Part 1A contains an 'Introduction' (pages i-iii) written by Birdwood in Simla, dated 10 October 1914. There is also a 'Table of Chapters, Annexures, Appendices and Genealogical Tables' (page v-viii) and 'Detailed Table of Contents' (pages ix-cxxx), both of which cover all volumes and parts of the Gazetteer .
Parts IA and IB consist of nine chapters:
- 'Chapter I. General History of the Persian Gulf Historically used by the British to refer to the sea area between the Arabian Peninsula and Iran. Often referred to as The Gulf or the Arabian Gulf. Region' (Part IA, pages 1-396);
- 'Chapter II. History of the ’Omān Sultanate' (Part IA, pages 397-629);
- 'Chapter III. History of Trucial ’Omān' (Part IA, page 630-Part IB, page 786);
- 'Chapter IV. History of Qatar' (Part IB, pages 787-835);
- 'Chapter V. History of Bahrain' (Part IB, pages 836-946);
- 'Chapter VI. History of Hasa' (Part IB, pages 947-999);
- 'Chapter VII. History of Kuwait' (Part 1B, pages 1000-1050);
- 'Chapter VIII. History of Najd or Central Arabia' (Part 1B, pages 1051-1178);
- 'Chapter IX. History of Turkish ’Iraq' (Part 1B, pages 1179-1624).
- Extent and format
- 2 volumes (1624 pages)
Volume I, Part I has been divided into two bound volumes (1A and 1B) for ease of binding. Part 1A contains an 'Introduction', 'Table of Chapters, Annexures, Appendices and Genealogical Trees' and 'Detailed Table of Contents'. The content is arranged into nine chapters, with accompanying annexures, that relate to specific geographic regions in the Persian Gulf Historically used by the British to refer to the sea area between the Arabian Peninsula and Iran. Often referred to as The Gulf or the Arabian Gulf. . The chapters are sub-divided into numbered periods according, for example, to the reign of a ruler or regime of a Viceroy, or are arbitrarily based on outstanding land-marks in the history of the region. Each period has been sub-divided into subject headings, each of which has been lettered. The annexures focus on a specific place or historical event. Further subject headings also appear in the right and left margins of the page. Footnotes appear occasionally at the bottom of the page to provide further details and references.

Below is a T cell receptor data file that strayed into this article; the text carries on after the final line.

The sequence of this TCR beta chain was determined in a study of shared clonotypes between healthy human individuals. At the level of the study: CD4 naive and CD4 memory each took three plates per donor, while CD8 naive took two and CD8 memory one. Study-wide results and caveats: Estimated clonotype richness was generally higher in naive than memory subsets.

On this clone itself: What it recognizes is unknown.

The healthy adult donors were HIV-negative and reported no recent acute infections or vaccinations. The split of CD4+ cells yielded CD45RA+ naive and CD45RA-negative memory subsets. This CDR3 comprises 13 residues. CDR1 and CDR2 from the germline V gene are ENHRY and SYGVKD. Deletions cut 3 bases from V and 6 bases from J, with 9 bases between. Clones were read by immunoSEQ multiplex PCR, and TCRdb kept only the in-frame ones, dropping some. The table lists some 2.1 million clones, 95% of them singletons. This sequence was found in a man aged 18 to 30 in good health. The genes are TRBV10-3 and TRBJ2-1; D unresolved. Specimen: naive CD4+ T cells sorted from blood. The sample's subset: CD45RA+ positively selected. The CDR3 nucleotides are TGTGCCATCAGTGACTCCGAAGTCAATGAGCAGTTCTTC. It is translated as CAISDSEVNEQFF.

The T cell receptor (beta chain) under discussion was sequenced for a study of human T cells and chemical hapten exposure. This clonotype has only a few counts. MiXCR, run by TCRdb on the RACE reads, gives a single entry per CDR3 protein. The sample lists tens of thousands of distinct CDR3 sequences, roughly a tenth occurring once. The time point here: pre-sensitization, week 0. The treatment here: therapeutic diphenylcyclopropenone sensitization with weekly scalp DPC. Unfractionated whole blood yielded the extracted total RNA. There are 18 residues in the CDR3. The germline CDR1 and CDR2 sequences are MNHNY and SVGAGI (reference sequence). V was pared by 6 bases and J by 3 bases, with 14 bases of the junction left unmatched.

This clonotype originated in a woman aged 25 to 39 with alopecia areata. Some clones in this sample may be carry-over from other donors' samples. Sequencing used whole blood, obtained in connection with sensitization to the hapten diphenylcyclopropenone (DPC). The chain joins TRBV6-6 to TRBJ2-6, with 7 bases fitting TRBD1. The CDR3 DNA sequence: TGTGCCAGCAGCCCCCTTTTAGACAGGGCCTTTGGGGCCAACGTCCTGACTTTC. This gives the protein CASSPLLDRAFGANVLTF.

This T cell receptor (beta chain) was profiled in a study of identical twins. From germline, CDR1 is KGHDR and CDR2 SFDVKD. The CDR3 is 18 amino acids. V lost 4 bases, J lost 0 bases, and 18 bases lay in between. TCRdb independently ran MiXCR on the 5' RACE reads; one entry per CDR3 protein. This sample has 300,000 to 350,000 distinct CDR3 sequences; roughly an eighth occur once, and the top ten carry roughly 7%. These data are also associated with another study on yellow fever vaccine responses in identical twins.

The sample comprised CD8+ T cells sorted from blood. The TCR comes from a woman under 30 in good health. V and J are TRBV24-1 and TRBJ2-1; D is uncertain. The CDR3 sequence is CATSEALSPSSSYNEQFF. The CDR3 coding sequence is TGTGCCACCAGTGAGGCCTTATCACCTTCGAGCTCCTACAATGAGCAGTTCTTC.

- Physical characteristics
Foliation: The foliation sequence is circled in pencil, in the top right corner of the recto The front of a sheet of paper or leaf, often abbreviated to 'r'. of each folio. The sequence runs through parts IA and IB as follows:
- Volume I, Part IA: The sequence begins on the first folio with text, on number 1, and ends on the last folio with text, on number 456. Total number of folios: 456. Total number of folios including covers and flysheets: 460.
- Volume I, Part IB: The sequence begins on the first folio with text, on number 457, and ends on the last folio with text, on number 878. It should be noted that folio 488 is followed by folio 488A. Total number of folios: 423. Total number of folios including covers and flysheets: 427.
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- English in Latin script View the complete information for this record
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- 'Gazetteer of the Persian Gulf. Vol I. Historical. Part IA & IB. J G Lorimer. 1915'
- front, back, spine, edge, head, tail, front-i, i-r:iii-v, 1:130, 1:778, iv-r:iv-v, back-i, front-a, back-a, spine-a, edge-a, head-a, tail-a, front-a-i, v-r:v-v, 779:1098, 1131:1146, 1099:1130, 1147:1484, 1489:1496, 1485:1488, 1497:1624, vi-r:vi-v, back-a-i